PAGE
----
Sex ratio at birth fell in politically liberal areas, but not in conservative ones.
The 2016 US presidential election result, which brought Donald Trump to power, was associated with a temporary fall in the proportion of boys to girls born in Ontario, Canada’s most populated province, reveals research published in the online journal BMJ Open.
This short term decline was evident only in politically liberal areas of the province, not in politically conservative ones.
The sex ratio at birth generally swings slightly towards boys. But stressful events during pregnancy, such as natural disasters and terrorist attacks, have typically led to a temporary fall in the proportion of boys to girls born three to five months later.
This pattern has been seen after various events, including the 9/11 terrorist attacks in 2001, the 2004 Madrid bombings, the 2005 London bombings, and the 2011 killings in Norway.
The result of the November 2016 US election was viewed by many as completely unexpected, with unclear global ramifications that raised societal concerns about the future.
In light of this, a team of Canadian researchers wanted to know if the unexpected victory of the right-wing Republican nominee might have been perceived as a highly stressful event in left-leaning societies outside of the US, and might therefore have affected the sex ratio at birth.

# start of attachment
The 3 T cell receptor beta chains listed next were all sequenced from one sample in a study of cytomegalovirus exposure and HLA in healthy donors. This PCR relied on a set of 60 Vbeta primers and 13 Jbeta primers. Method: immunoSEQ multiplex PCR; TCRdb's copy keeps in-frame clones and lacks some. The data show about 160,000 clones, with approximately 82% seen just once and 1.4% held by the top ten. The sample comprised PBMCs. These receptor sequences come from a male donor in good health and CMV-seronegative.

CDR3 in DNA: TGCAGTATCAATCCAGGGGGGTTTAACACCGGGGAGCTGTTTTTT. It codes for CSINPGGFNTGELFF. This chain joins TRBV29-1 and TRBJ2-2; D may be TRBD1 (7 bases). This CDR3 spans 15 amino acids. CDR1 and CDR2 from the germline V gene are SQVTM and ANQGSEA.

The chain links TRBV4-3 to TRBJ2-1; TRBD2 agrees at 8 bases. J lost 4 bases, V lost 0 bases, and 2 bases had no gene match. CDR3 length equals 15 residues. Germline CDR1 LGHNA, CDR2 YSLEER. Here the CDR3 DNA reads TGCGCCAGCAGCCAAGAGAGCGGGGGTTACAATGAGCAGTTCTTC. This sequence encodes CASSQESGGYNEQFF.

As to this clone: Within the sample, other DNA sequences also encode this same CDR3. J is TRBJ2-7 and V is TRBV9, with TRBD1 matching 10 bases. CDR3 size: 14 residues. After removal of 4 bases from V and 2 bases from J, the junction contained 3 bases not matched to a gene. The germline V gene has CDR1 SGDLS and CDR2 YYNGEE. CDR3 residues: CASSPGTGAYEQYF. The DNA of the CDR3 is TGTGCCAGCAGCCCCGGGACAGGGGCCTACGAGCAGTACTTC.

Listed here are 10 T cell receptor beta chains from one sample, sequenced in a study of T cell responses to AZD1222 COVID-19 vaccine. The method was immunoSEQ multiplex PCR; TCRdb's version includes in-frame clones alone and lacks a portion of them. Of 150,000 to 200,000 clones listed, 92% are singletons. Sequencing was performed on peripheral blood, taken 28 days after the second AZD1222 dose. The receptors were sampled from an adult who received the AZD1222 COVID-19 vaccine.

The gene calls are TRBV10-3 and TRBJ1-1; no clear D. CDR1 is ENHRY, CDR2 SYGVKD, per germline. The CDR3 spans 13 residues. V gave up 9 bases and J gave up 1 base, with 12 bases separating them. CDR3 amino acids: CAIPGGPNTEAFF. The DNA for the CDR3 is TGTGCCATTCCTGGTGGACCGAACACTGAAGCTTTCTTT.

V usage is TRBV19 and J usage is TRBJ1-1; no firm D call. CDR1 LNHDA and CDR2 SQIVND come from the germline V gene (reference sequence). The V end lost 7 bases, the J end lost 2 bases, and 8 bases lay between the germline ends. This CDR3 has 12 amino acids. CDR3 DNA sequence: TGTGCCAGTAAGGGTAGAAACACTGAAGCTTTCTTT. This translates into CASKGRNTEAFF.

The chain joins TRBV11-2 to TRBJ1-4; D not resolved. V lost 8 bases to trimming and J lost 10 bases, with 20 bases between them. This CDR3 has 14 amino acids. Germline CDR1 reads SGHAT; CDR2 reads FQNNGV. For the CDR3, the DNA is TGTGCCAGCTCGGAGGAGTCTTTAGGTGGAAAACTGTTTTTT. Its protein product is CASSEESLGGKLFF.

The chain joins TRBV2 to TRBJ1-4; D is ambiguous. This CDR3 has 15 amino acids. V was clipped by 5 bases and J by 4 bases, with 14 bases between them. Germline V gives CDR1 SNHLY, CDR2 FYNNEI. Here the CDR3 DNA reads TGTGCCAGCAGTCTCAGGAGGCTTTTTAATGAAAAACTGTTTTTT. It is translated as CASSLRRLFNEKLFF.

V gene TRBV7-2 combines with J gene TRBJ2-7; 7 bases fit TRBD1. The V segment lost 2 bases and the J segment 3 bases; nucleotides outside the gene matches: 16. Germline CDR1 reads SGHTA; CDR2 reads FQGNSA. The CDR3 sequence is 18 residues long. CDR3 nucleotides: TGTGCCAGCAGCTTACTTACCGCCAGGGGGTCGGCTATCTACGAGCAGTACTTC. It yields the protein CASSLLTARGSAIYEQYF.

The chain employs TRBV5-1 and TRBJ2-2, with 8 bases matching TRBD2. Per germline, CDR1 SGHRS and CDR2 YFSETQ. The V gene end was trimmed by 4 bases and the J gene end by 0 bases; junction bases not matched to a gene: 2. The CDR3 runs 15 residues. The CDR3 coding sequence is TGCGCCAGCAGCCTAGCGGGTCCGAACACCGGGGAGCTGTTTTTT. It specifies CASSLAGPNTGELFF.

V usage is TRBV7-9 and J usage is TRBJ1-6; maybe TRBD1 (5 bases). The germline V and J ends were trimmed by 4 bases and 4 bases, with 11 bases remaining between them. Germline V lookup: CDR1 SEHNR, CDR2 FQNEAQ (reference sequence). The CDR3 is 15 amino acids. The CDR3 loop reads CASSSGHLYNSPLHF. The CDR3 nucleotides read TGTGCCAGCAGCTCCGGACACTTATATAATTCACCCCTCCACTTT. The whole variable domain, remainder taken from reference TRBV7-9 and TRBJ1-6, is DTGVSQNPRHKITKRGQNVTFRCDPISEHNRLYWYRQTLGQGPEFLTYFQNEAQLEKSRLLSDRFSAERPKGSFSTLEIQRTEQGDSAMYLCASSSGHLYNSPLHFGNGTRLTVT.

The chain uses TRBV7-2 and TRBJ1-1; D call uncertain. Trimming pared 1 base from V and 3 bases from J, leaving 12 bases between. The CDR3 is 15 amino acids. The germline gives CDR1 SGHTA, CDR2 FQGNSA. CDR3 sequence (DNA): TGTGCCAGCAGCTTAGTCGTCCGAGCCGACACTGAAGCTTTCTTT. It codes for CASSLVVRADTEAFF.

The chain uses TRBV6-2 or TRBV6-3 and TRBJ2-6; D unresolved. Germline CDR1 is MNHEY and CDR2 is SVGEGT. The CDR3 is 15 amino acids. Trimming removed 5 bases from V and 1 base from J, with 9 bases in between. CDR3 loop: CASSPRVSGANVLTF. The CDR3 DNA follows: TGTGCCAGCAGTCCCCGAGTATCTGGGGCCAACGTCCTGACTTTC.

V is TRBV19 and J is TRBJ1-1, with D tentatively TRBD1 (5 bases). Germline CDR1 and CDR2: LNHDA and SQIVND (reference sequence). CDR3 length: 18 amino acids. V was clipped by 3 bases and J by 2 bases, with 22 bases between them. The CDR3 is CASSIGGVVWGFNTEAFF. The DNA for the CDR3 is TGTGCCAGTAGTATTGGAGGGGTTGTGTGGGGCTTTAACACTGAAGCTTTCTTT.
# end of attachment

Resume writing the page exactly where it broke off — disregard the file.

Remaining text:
They therefore analyzed data on all births in Ontario, Canada’s most populated province, across three time periods: before the election (April 2010 to October 2016); shortly afterwards (November 2016 to February 2017); and later on (March 2017 to October 2017).
Between April 2010 and October 2017, 1, 079, 758 babies were born in Ontario.
After taking account of seasonal factors, which are known to affect the sex ratio at birth, the lowest ratio of boys to girls born in the 12 months following the November election, occurred in March 2017, within the three to five month interval usually associated with a stressful societal event.
This ratio subsequently recovered in the following five months, reflecting the transient nature and time course previously associated with such an event.
The fall in the sex ratio at birth in March 2017 was seen only in politically liberal areas and not in conservative ones.
This is an observational study, and as such, can’t establish cause. And the authors point to some limitations of their research, including not knowing individual women’s politics or whether they thought the election result had contributed to the ‘loss’ of male babies.
But they conclude: “The unanticipated outcome of the 2016 US presidential election may have held unrecognized implications for the populations of other countries, where its perception as a societal stressor may have impacted the sex ratio at birth in the months thereafter.”
Reference: “Outcome of the 2016 United States presidential election and the subsequent sex ratio at birth in Canada: an ecological study” by Ravi Retnakaran and Chang Ye, 2 March 2020, BMJ Open.
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